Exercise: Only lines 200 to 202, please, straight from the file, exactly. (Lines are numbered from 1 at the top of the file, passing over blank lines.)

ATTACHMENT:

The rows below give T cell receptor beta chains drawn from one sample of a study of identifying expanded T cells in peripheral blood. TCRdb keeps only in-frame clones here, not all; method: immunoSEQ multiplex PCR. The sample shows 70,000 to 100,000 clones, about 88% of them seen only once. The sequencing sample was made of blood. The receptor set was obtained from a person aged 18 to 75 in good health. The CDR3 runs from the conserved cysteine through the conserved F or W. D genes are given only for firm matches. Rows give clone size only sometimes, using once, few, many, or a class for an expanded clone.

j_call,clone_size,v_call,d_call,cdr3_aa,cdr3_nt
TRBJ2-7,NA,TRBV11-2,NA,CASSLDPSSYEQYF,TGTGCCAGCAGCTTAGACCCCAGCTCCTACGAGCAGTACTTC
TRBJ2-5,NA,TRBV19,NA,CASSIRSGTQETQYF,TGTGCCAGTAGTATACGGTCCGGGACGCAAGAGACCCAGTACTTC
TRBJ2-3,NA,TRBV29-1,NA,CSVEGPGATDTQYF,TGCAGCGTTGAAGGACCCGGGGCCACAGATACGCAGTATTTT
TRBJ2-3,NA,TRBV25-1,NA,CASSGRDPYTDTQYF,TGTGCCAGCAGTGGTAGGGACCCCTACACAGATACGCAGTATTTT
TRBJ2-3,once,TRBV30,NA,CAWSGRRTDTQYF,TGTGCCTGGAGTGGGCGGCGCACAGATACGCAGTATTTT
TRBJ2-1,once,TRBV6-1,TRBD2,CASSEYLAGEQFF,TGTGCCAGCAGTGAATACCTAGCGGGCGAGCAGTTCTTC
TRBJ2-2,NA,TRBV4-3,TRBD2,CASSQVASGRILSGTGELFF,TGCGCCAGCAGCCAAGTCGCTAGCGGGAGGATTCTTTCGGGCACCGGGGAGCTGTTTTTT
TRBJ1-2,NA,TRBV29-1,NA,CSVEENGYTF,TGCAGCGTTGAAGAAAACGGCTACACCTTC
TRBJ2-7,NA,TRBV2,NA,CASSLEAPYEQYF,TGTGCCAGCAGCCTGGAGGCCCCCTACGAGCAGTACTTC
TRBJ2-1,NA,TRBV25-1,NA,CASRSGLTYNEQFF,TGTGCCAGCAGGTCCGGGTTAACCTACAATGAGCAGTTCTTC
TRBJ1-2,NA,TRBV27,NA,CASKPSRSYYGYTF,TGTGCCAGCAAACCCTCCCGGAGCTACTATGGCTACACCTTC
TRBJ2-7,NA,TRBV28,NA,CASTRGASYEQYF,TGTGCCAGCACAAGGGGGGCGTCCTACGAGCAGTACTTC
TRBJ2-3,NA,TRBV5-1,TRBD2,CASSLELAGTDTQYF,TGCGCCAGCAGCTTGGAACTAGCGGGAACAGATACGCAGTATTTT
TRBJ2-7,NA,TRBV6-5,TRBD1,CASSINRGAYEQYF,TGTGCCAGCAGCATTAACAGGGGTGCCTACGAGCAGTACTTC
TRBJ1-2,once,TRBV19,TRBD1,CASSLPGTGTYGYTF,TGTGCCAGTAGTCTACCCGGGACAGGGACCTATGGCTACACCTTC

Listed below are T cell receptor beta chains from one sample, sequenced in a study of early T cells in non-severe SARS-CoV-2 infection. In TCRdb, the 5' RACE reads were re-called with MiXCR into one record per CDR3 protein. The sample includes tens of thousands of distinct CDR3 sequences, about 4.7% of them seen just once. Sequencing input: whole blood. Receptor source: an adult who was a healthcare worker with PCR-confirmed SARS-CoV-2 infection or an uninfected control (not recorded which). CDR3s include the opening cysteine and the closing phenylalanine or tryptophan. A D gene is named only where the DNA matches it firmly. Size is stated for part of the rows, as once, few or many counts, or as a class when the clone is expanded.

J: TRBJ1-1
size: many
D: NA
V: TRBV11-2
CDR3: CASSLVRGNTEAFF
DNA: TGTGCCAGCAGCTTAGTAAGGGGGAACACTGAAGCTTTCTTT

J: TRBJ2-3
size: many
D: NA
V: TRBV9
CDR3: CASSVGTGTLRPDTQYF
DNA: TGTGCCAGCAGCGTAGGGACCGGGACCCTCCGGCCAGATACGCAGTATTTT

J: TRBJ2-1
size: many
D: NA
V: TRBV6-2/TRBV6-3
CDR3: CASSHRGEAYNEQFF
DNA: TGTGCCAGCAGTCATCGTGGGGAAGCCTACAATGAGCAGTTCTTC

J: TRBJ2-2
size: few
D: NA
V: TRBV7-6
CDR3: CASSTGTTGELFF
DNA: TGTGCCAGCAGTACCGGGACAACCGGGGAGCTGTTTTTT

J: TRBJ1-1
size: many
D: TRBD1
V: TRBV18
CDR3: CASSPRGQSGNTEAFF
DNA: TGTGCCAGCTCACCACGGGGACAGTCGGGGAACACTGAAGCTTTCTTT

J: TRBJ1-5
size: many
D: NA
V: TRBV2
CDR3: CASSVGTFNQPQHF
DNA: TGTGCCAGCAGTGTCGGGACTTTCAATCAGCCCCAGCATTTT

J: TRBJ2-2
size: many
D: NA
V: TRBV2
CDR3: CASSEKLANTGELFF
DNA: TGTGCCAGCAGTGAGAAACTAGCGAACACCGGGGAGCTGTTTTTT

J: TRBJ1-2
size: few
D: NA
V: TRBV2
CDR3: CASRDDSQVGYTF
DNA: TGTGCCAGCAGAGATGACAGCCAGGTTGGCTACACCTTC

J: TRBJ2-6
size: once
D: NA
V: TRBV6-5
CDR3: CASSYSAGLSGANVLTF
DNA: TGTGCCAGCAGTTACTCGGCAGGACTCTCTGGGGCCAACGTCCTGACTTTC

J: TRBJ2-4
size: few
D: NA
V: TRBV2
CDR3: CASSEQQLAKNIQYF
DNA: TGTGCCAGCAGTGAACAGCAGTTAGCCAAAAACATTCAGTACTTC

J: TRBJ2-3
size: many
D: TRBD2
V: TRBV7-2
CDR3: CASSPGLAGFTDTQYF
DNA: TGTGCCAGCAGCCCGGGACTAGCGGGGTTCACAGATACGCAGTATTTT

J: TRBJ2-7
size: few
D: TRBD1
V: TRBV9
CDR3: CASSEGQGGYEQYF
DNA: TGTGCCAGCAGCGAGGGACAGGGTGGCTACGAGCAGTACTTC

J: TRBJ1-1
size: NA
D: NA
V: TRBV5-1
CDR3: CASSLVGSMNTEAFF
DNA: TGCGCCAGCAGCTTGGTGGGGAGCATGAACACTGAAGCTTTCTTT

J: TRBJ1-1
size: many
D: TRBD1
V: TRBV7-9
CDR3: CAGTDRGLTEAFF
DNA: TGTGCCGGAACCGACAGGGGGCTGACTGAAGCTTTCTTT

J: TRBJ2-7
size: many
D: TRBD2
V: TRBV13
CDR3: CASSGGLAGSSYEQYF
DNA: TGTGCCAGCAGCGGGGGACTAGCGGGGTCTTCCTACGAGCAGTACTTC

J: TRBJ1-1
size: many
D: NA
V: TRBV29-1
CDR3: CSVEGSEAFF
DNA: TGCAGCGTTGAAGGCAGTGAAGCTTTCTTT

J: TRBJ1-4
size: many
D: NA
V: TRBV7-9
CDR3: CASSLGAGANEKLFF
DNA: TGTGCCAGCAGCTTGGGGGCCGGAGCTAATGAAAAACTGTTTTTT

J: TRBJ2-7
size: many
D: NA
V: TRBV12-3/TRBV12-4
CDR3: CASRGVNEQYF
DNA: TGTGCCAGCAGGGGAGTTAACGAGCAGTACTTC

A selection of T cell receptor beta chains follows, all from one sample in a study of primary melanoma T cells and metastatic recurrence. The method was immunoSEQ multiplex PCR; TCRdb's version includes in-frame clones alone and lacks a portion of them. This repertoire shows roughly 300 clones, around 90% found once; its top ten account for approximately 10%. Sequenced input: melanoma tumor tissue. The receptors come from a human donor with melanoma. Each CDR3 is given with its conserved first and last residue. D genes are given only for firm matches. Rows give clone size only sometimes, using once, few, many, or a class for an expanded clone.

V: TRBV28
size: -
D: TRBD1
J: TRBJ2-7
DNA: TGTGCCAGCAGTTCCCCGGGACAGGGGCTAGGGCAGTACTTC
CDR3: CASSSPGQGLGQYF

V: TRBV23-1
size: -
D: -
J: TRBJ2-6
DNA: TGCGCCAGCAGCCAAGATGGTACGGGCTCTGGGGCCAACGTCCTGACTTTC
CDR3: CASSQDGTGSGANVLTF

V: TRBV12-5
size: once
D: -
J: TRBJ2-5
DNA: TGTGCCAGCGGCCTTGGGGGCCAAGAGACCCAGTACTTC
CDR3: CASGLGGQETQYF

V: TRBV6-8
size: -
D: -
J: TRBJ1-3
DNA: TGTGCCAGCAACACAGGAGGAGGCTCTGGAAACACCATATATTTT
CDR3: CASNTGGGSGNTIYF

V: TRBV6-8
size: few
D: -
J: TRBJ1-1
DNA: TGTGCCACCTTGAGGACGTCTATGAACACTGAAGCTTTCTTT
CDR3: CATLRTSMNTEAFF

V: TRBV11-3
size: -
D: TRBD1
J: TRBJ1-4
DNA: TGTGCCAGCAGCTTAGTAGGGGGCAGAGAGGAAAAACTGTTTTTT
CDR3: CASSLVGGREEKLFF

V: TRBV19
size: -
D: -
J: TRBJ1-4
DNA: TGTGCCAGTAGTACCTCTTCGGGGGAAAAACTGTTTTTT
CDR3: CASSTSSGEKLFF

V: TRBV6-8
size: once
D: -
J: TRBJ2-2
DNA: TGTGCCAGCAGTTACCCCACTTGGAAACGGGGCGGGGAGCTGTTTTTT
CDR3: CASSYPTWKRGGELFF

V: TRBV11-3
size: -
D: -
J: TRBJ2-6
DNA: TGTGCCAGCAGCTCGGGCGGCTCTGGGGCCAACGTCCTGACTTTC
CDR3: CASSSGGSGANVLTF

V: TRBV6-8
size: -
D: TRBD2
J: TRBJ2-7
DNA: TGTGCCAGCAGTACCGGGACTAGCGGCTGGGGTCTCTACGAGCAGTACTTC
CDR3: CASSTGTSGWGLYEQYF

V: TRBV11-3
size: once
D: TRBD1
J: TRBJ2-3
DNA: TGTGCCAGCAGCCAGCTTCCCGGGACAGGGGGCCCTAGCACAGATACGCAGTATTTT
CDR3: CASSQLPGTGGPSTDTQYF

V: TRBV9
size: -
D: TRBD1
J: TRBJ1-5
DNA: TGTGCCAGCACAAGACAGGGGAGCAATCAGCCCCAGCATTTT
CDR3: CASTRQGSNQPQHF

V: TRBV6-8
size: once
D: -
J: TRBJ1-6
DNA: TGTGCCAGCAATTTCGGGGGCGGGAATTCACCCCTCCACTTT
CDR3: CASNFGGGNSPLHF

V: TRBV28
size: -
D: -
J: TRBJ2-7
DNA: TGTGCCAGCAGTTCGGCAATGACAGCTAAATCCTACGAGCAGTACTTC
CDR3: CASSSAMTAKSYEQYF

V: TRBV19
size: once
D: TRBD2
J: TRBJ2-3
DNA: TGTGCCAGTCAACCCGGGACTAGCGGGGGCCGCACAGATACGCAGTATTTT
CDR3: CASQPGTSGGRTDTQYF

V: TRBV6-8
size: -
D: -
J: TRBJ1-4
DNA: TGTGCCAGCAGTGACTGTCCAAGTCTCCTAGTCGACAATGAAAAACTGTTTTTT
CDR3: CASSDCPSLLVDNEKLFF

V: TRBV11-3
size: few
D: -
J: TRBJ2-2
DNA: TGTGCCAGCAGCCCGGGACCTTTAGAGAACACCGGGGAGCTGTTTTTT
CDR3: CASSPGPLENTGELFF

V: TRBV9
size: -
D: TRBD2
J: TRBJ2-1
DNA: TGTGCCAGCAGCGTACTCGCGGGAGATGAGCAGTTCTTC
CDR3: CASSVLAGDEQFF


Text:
V: TRBV6-8
size: once
D: -